In a season rife with futuristic gestures, perhaps no one has been more forward thinking than Hussein Chalayan, who, with his collection of mechanically transforming dresses, seemed to throw down a gauntlet on what tomorrow may actually hold in store.
Will women one day wear suits that, at the flick of a button, transform into a gown? Or a hat that becomes a great coat?
Chalayan certainly made a stirring case for such two-in-one creations — while also offering a cunning visual feast. Think, for instance, of his lacy Victorian dress that delightfully morphed -— its hem shrinking to the calf — into a flapper-style dress. Or the transparent sheath that slowly retracted into the brim of a hat — leaving its model stark naked.
Chalayan said he had aimed to explore more than a century of fashion history with the six dresses that served as a finale of an already engaging show.
“I really wanted to reference the past to create completely contemporary elements,” the designer said, adding that it took five months with a movie special-effects team to perfect the computer technology to make the dresses work. “It was a real challenge for everyone involved.”
Anyone who has followed Chalayan knows hybrid and transformation have been among his recurring themes. (Remember the collection that turned into furniture?) Yet this outing marked an undeniable evolution, executed with a lightness of touch that only strengthened his thought-provoking premise. (He’s currently in talks with the Gagosian Gallery about a possible show.)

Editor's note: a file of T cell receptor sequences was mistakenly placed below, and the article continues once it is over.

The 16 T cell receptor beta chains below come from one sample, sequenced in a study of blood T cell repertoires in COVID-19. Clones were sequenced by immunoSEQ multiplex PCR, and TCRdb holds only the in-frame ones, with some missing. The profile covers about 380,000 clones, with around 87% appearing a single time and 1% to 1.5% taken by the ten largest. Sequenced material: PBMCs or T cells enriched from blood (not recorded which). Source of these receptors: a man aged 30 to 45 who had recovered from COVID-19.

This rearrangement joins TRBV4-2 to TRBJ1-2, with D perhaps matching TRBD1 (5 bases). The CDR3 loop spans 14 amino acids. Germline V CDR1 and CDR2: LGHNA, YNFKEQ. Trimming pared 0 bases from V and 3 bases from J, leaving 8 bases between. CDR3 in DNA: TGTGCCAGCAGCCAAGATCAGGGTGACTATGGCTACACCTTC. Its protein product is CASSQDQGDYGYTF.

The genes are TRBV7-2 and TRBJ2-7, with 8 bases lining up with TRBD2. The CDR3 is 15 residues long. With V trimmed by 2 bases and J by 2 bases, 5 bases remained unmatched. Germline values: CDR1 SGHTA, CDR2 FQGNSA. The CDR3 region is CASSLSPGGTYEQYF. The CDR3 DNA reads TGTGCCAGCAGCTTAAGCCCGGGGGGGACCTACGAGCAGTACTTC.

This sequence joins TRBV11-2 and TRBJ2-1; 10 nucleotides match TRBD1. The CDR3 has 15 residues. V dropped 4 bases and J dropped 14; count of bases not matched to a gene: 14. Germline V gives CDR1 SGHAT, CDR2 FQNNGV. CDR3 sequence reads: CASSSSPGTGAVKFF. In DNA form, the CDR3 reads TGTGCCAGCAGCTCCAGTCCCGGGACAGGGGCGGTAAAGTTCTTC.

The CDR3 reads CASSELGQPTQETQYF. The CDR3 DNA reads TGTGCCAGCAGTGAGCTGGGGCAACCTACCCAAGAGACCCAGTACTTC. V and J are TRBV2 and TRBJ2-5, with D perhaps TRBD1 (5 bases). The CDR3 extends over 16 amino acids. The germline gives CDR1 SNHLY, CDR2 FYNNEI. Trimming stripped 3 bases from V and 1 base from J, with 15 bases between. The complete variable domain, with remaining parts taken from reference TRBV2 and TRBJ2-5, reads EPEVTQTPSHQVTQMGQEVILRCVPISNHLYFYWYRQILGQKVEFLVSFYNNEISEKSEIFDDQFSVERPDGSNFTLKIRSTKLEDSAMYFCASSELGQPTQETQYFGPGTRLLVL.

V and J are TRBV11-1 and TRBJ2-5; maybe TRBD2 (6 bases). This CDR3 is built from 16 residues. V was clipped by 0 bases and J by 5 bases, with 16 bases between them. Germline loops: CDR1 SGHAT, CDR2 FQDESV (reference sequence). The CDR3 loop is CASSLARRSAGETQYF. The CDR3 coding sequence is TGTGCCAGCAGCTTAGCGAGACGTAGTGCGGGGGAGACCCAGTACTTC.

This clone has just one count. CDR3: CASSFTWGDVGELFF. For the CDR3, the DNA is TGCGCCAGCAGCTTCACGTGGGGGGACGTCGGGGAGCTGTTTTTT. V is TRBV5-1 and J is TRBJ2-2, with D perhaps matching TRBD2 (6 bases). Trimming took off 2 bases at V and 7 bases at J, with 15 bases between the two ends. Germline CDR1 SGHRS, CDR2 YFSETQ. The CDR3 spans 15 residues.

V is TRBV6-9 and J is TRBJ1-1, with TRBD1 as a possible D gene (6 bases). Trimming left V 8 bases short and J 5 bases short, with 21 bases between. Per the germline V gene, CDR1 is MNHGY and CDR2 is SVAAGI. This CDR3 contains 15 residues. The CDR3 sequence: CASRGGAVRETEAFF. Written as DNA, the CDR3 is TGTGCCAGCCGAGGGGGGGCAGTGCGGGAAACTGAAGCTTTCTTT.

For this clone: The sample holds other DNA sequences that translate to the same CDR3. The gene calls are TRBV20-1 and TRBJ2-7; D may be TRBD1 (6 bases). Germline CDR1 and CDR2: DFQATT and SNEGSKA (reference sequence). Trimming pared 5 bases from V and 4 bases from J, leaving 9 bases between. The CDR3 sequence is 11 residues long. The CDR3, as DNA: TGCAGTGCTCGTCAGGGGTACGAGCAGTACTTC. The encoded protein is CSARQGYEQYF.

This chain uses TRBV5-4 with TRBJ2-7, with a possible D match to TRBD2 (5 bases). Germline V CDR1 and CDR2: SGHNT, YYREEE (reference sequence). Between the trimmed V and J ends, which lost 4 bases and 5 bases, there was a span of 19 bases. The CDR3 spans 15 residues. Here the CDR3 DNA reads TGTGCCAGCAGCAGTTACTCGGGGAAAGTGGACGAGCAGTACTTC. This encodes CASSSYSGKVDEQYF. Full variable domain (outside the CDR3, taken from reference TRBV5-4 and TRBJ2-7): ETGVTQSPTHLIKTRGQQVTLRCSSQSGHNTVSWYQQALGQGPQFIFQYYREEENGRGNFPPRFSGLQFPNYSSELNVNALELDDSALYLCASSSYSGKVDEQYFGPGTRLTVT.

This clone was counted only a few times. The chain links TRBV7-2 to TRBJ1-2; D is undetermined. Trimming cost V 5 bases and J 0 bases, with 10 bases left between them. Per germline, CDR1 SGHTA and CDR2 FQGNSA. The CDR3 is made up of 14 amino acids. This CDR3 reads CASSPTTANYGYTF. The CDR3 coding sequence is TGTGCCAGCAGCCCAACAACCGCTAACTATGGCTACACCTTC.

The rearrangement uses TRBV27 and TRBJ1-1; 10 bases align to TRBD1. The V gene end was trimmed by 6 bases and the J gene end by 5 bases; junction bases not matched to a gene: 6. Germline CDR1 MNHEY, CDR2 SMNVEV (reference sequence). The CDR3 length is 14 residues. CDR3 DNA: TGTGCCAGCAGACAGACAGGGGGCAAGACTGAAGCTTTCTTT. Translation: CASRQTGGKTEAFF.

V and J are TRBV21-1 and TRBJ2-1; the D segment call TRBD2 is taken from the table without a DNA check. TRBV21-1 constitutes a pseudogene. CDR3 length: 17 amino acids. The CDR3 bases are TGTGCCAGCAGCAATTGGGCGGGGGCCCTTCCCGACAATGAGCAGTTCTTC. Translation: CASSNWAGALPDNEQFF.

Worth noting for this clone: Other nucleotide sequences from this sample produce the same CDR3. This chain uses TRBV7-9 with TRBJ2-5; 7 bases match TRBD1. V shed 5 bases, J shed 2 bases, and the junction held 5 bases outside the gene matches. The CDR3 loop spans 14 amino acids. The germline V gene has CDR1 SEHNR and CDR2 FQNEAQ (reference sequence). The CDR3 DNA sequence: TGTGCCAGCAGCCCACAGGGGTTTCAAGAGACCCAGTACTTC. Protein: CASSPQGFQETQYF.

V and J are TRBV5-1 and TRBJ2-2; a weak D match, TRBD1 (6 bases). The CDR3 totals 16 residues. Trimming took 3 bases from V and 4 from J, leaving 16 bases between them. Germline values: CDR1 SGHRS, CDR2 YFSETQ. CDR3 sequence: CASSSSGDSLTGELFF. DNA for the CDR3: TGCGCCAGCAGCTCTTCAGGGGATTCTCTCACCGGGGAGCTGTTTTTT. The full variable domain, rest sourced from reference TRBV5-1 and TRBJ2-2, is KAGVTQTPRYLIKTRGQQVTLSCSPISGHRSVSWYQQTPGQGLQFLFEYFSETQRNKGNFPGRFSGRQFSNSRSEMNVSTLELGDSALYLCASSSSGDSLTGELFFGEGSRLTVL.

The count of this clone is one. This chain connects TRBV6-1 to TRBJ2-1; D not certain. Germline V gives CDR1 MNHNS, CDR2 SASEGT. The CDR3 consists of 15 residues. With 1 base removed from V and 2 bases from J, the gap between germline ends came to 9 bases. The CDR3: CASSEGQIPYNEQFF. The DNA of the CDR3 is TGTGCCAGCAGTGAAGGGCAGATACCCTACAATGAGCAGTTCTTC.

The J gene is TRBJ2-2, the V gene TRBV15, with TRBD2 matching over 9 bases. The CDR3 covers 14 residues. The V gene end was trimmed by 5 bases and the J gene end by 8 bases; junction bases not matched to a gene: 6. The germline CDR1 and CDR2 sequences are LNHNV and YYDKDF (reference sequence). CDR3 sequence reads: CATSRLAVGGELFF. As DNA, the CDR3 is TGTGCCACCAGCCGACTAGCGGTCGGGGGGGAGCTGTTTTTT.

Artsy flourishes aside, it was the rest of his beguiling clothes that made the collection a worthwhile whole. His starting theme was headgear, with hats integrated into jackets and dresses — one particular standout looked like a jellyfish on the model’s head — followed by a succession of pretty graphic dresses and cool coats. These led to his dissecting of the futuristic aesthetic, including a minidress of pearls and another of plastic bubbles.
Unifying the experimental and the merch was what seemed a newfound grace chez Chalayan. “I’m really obsessed with the body,” he said. “Ultimately, the goal in all of my clothes is to create a sense of life.”
Hermès is launching a Laundromat pop-up shop in NYC - dubbed Hermèsmatic - where customers can bring their old scarves to be dip-dyed by an expert. Get all the details on WWD.com. #wwdnews (📷: @donstahl)